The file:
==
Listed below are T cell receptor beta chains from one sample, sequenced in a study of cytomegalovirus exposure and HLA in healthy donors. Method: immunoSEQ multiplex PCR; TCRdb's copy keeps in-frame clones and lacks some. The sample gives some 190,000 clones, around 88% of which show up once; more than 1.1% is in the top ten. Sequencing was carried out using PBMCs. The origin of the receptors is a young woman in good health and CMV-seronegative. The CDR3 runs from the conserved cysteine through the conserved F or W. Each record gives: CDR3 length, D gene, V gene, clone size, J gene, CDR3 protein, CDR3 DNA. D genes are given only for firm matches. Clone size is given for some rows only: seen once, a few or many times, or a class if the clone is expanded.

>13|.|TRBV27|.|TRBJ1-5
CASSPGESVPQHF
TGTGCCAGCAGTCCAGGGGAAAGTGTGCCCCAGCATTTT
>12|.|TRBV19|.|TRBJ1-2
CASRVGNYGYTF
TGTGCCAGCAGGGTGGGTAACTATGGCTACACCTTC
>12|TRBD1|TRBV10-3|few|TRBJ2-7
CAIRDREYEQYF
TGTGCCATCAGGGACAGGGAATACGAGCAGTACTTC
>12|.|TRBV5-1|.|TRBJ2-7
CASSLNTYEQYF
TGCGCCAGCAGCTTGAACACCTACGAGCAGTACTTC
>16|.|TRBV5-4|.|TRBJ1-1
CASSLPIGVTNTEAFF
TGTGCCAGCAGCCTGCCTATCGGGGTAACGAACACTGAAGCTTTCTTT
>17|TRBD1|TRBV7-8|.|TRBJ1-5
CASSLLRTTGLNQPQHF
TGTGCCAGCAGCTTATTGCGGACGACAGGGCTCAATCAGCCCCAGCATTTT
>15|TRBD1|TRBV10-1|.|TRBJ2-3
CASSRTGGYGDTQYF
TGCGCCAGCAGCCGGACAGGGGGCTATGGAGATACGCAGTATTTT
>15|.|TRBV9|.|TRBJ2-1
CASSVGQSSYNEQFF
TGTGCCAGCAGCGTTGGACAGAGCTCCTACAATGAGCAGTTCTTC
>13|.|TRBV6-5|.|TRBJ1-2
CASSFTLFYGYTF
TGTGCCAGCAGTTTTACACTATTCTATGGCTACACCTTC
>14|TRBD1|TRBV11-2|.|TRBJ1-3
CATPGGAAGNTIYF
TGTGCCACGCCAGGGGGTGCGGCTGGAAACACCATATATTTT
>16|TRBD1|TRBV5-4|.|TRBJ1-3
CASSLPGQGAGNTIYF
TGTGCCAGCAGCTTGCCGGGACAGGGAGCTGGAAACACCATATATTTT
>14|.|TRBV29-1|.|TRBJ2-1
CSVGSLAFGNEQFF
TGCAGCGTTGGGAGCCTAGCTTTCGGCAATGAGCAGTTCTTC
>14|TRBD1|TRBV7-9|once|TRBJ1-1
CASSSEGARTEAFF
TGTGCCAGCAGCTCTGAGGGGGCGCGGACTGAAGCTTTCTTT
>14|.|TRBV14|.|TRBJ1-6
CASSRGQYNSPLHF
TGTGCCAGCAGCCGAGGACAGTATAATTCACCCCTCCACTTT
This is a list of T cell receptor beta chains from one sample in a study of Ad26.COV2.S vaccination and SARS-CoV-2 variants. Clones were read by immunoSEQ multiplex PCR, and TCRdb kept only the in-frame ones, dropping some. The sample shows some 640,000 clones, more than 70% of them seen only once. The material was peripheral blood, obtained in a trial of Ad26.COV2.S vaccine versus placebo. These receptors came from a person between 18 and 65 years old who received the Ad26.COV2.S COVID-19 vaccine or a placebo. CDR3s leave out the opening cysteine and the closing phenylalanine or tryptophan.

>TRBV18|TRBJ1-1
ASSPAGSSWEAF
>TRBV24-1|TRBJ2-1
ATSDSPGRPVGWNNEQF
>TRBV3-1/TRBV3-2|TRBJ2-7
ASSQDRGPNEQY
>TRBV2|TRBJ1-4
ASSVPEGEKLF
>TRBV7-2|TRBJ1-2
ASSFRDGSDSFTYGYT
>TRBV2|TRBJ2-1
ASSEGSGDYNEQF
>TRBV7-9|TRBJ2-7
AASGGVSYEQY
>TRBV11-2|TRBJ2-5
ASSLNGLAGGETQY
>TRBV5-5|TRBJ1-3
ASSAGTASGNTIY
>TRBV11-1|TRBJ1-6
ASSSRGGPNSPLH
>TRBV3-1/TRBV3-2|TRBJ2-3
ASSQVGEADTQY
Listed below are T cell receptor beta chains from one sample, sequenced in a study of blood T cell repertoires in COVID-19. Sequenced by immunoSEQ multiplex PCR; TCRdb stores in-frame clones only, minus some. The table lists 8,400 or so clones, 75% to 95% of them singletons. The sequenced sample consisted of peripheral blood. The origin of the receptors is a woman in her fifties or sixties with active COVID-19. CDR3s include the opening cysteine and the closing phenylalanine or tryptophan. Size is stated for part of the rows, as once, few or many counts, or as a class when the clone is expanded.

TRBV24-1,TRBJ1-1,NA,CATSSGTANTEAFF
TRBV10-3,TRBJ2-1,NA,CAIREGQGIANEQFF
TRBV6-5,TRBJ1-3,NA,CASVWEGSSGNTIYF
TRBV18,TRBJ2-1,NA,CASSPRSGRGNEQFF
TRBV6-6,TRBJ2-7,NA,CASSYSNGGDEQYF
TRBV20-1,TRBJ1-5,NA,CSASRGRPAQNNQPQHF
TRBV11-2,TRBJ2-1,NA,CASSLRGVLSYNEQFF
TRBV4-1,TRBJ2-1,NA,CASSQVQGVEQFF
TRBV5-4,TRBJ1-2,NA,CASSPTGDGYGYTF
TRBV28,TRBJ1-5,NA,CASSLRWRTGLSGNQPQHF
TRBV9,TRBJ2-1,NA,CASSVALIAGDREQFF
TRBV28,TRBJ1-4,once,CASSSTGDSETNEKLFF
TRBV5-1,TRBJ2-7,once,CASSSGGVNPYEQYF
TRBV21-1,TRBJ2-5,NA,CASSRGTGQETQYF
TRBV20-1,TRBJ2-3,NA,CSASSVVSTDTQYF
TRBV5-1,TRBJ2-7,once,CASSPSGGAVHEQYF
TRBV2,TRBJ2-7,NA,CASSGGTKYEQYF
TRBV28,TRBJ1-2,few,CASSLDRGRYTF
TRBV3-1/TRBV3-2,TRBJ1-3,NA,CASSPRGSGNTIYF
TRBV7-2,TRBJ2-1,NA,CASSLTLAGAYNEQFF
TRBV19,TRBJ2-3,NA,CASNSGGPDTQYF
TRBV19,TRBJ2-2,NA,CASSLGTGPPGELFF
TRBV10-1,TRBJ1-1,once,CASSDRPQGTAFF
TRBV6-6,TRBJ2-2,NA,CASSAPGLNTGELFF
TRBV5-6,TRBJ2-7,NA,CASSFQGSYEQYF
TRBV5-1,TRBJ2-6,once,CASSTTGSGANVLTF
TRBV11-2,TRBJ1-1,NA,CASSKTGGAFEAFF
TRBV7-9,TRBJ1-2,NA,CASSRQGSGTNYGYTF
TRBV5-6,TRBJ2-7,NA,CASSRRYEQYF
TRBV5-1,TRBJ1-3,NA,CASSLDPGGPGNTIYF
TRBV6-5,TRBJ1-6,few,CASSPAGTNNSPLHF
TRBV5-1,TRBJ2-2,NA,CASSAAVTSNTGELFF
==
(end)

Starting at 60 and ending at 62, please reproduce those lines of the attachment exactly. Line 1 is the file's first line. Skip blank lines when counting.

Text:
ASSLNGLAGGETQY
>TRBV5-5|TRBJ1-3
ASSAGTASGNTIY